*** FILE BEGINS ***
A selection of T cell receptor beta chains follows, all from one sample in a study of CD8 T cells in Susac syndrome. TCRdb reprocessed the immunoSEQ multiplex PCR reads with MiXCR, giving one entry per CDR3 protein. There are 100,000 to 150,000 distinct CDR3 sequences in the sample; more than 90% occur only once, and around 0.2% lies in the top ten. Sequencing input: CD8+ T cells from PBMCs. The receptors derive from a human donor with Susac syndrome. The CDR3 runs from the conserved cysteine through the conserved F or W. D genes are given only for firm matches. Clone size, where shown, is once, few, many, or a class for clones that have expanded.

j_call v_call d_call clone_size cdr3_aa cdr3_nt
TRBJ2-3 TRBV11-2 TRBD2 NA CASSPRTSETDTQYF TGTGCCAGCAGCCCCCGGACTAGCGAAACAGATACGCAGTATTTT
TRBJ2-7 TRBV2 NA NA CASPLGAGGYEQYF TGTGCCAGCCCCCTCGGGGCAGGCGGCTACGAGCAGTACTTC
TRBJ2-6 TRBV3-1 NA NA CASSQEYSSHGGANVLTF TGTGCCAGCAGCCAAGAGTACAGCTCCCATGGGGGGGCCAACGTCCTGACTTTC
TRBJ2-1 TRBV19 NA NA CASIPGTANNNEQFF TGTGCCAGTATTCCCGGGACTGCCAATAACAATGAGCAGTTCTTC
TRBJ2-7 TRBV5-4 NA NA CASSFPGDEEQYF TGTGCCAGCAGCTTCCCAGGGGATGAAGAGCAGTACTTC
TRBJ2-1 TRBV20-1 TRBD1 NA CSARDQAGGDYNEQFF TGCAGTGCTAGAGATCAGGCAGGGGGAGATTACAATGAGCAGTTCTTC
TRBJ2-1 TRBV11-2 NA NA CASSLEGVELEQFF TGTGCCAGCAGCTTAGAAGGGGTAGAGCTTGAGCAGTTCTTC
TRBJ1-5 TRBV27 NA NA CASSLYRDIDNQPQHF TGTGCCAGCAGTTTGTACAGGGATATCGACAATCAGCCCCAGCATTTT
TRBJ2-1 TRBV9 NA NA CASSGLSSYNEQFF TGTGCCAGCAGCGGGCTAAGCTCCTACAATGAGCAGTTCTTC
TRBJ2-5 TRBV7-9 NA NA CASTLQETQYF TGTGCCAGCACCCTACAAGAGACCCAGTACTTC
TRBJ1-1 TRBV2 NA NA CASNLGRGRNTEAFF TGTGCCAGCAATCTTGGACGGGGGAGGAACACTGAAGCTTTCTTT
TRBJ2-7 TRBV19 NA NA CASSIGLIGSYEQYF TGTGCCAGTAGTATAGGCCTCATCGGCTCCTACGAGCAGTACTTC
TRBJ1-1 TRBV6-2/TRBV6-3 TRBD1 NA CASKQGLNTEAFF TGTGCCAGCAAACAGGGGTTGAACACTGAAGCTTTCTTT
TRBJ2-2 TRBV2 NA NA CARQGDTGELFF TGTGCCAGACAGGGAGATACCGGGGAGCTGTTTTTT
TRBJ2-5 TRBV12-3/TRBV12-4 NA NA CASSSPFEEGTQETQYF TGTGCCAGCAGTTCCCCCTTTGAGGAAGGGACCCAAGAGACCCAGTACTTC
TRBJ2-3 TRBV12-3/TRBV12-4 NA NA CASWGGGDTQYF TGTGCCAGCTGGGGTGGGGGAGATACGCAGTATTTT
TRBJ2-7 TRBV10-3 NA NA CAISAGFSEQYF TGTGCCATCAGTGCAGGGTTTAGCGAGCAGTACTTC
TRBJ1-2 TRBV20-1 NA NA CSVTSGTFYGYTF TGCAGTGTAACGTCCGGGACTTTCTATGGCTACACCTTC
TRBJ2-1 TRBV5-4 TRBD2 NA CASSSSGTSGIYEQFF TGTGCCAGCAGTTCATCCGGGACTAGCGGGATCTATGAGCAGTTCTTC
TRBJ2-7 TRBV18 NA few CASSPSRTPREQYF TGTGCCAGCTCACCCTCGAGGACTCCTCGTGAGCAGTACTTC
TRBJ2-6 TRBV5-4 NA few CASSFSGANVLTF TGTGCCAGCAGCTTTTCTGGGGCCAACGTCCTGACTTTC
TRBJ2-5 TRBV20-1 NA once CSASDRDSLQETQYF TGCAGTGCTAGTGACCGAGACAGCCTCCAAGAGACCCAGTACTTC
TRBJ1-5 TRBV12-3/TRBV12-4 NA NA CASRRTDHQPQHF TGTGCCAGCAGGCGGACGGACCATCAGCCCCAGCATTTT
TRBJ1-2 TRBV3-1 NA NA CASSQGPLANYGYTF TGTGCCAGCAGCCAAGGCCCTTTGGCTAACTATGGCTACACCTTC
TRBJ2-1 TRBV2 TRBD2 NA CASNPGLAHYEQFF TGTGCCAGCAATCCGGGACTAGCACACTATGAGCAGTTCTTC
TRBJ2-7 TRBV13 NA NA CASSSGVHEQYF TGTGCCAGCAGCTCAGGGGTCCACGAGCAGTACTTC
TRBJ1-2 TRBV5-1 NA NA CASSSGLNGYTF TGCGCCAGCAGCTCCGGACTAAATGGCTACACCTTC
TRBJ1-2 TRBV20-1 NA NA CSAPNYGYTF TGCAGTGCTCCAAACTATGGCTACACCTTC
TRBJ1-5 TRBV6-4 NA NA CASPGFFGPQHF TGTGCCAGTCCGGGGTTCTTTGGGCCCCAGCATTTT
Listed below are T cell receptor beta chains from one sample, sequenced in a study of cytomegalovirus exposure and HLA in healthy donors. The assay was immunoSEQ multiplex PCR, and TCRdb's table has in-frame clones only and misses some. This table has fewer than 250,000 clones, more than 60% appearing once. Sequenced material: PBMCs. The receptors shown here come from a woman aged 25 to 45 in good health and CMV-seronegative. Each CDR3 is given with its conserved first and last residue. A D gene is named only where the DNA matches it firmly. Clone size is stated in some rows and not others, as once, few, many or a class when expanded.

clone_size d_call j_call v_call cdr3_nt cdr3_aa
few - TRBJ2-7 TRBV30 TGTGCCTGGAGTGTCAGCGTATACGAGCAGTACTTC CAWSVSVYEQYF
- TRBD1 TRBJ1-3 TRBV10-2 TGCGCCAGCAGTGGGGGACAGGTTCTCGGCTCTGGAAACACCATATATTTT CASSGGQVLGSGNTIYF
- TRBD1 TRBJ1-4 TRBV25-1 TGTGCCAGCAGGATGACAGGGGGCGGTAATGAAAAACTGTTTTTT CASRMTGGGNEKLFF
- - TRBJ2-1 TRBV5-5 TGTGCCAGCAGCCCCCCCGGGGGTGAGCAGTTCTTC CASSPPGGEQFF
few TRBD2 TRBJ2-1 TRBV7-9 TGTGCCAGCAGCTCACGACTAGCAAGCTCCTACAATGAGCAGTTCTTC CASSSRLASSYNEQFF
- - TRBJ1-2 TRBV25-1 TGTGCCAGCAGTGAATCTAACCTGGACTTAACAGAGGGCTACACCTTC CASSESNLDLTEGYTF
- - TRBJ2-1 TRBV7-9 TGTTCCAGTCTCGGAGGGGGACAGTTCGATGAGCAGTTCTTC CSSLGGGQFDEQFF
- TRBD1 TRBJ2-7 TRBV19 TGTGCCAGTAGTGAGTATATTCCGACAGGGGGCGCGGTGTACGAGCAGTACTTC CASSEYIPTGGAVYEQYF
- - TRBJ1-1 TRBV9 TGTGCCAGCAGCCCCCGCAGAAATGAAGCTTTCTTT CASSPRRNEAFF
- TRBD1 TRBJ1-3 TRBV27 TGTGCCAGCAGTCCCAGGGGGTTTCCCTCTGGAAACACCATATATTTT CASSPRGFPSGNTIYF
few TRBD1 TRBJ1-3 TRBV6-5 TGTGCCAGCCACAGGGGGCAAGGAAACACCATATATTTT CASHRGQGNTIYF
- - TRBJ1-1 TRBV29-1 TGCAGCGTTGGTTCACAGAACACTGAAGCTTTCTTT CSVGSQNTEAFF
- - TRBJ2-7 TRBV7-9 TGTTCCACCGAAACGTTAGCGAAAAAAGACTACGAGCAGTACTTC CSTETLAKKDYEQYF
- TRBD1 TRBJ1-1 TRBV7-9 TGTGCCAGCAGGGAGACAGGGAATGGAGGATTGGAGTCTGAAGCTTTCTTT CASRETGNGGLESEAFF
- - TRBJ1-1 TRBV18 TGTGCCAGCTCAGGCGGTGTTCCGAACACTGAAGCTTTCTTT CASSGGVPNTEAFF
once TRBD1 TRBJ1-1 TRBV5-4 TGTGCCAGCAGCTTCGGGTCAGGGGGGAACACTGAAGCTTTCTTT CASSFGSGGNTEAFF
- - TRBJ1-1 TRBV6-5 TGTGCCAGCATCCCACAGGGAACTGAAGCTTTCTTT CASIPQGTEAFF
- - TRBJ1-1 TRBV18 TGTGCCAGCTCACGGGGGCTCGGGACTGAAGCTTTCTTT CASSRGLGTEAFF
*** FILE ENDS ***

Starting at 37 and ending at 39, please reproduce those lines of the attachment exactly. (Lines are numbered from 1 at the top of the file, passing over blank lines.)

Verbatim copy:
- - TRBJ2-1 TRBV5-5 TGTGCCAGCAGCCCCCCCGGGGGTGAGCAGTTCTTC CASSPPGGEQFF
few TRBD2 TRBJ2-1 TRBV7-9 TGTGCCAGCAGCTCACGACTAGCAAGCTCCTACAATGAGCAGTTCTTC CASSSRLASSYNEQFF
- - TRBJ1-2 TRBV25-1 TGTGCCAGCAGTGAATCTAACCTGGACTTAACAGAGGGCTACACCTTC CASSESNLDLTEGYTF